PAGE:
Even with seemingly convincing video evidence, prosecutors may struggle to convict a former Minnesota police officer charged with the third-degree murder of a man he was restraining, a Duke law scholar said Tuesday.
Duke law professor James Coleman Jr. said the case against Derek Chauvin may come down to a jury’s interpretation of precisely what caused the death of George Floyd, who Chauvin restrained with a knee hold for nearly nine minutes. Chauvin is white, Floyd was black, and the incident led to mass race protests in… read more about Duke Scholars Examine Protests and Police Conduct »
Due to the cancellation of the Association of Asian Studies 2020 Annual Conference, 2019-20 AAS President Prasenjit Duara did not have the opportunity to deliver his Presidential Address in Boston.
We are pleased to announce that Duara’s talk, “The Art of Convergent Comparison: China and India in Modern Times,” is available as a narrated slideshow. read more about Prof. Prasenjit Duara delivers 2020 AAS Presidential Address »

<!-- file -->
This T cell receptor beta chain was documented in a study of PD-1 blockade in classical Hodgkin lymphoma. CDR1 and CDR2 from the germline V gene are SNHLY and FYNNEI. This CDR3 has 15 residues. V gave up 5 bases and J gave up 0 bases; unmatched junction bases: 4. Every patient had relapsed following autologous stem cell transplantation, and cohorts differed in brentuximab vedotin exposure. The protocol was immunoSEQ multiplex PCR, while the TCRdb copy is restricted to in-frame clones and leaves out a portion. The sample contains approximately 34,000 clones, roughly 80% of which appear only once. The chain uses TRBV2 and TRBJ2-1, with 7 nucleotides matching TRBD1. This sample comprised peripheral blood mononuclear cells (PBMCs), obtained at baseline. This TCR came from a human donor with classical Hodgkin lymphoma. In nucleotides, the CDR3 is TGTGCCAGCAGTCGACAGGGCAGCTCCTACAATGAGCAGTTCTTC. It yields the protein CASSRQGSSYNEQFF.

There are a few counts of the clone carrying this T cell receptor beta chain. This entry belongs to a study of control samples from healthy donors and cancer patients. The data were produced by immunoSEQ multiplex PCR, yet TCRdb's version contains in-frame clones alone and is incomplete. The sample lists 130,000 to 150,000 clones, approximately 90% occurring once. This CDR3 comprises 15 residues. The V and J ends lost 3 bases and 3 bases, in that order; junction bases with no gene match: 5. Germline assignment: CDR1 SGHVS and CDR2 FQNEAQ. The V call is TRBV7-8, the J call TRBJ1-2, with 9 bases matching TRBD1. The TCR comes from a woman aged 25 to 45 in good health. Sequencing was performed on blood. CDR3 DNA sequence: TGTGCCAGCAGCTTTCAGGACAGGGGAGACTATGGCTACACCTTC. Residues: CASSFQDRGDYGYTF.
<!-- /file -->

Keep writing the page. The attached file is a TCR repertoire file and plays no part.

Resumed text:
Assistant Professor of History Nicole Barnes was recently honored with the William H. Welch Medal, which is awarded by the American Association of the History of Medicine. This award is bestowed upon “a book of outstanding scholarly merit in the field of medical history published during the past five years”. Nicole joins a prestigious list of past recipients.
This is the 2nd national recognition Nicole has received for her first monograph, Intimate Communities: Wartime Healthcare and the Birth of Modern China, 1937…read more about Nicole Barnes Awarded William H. Welch Medal »
Congratulations to the following student award winners from Duke University units in 2020.
African & African American Studies
John Hope Franklin Award for Academic Excellence: Elizabeth DuBard Grantland
Karla FC Holloway Award for University Service: Beza Gebremariam
Mary McLeod Bethune Writing Award: Jenna Clayborn
Walter C. Burford Award for Community Service: Kayla Lynn Corredera-Wells
Art, Art History & Visual Studies
Mary Duke… read more about Student Honors and Laurels for 2020 »